Let's begin by attempting to define what I consider an Idea and how it might differ from other terms people use when describing their philosophy. I consider an idea to be a mental representation of an abstract Ideal. It is the signifier or proxy for an Ideal we cannot experience directly but can imply exists through the exercising of its proxy - the idea. Put another way, ideas are an imperfect representation of a Truth. They are shaped by our perspective of that Truth and will almost certainly be lacking some quality of the Truth they represent.
Because of this ideas are only useful if practiced and they will almost certainly change - usually to a closer representation of the Ideal - as they are exercised. This makes them different from what I will call modern beliefs. Modern beliefs provide a known answer or an authoritative truth as opposed to an idea's acknowledged imperfect proxy for truth. Modern beliefs are seductive because they allow their subscribers to claim righteousness as advocates of Truth without regard to their own behavior. Extreme examples of this behavior can be found in practically all human endeavors, including my chosen profession - programming (.Net vs Ruby, OO vs OO [j/k]). This is not to say any of the ideas found within a modern belief are wrong, but subscribers treat those ideas as Truth instead of a (possibly/likely) flawed representation of Truth. This - they believe - frees them of the responsibility to continue to exercise (challenge) their ideas and to continue to seek Truth. Why seek what you've already found?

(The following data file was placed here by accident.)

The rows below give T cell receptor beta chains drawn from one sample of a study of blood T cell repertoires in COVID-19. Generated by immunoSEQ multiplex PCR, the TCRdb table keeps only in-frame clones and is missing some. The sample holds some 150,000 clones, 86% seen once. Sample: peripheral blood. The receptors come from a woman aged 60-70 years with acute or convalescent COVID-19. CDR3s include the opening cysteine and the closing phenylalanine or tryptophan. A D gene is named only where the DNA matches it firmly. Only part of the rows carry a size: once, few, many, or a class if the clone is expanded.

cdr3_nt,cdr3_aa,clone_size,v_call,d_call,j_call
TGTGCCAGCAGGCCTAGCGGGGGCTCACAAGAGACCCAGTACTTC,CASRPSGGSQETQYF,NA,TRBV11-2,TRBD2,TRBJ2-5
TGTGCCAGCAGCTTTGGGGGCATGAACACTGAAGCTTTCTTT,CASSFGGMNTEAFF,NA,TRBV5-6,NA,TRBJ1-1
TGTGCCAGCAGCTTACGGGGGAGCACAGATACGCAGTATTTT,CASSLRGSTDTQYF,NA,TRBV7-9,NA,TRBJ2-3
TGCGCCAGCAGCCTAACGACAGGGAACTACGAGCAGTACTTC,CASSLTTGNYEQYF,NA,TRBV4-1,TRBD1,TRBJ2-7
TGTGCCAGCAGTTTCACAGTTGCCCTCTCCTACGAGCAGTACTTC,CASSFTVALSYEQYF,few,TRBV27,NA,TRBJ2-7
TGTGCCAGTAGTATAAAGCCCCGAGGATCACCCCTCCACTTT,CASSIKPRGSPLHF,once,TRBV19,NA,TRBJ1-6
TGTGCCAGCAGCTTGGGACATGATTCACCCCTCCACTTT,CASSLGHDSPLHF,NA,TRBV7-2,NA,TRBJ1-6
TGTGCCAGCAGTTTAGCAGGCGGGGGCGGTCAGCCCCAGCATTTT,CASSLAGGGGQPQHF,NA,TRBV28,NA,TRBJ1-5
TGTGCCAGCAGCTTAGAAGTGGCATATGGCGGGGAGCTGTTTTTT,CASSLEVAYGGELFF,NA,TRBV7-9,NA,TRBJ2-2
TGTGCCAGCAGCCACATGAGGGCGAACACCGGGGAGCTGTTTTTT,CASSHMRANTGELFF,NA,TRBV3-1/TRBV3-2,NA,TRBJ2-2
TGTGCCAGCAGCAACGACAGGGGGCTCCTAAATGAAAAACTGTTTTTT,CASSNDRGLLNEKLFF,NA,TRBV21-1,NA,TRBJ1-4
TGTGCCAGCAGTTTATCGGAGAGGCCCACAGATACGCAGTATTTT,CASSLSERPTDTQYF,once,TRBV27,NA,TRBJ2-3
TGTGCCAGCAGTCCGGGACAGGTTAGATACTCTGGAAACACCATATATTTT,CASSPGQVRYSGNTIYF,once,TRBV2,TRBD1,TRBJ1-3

Enter the Hobo. A hobo is a worker who wanders. They are willing to work hard but have no issue moving on when the work in unavailable or when they wish to explore a new area. If you abandon the notion of modern belief as I describe above and adopt ideas as your only access to Truth then, much like a hobo, it is reasonable to conclude you will have to work (practice) your ideas and, should you find them sufficiently flawed, move on to new ideas. Even if your practice doesn't lead to fundamental changes in your idea it will almost certainly lead to refinements that alter your ideas - perhaps only subtly. Ceasing to practice an idea is akin to a hobo moving on to another town. You simply no longer occupy that space and so it is no longer relevant to you.
In practice this means challenges to your ideas are an opportunity to work them - to refine them to a more accurate representation of Truth. This isn't the same as embracing challenges - simply an acknowledgement of the value of practice and your willingness to expend the effort. There may be moments when you are not prepared to work your ideas but these are not moments of anger, simply admissions of a lack of desire. This also means you must actively seek opportunities to practice your ideas. If I have an idea of Love that includes a humble attitude then every day affords me opportunities to practice that idea. As my practice refines an idea and my behaviors better reflect the Truth it represents I gain the ability to accept more challenges. I have experience to provide the value of my idea in addition to logic and reason.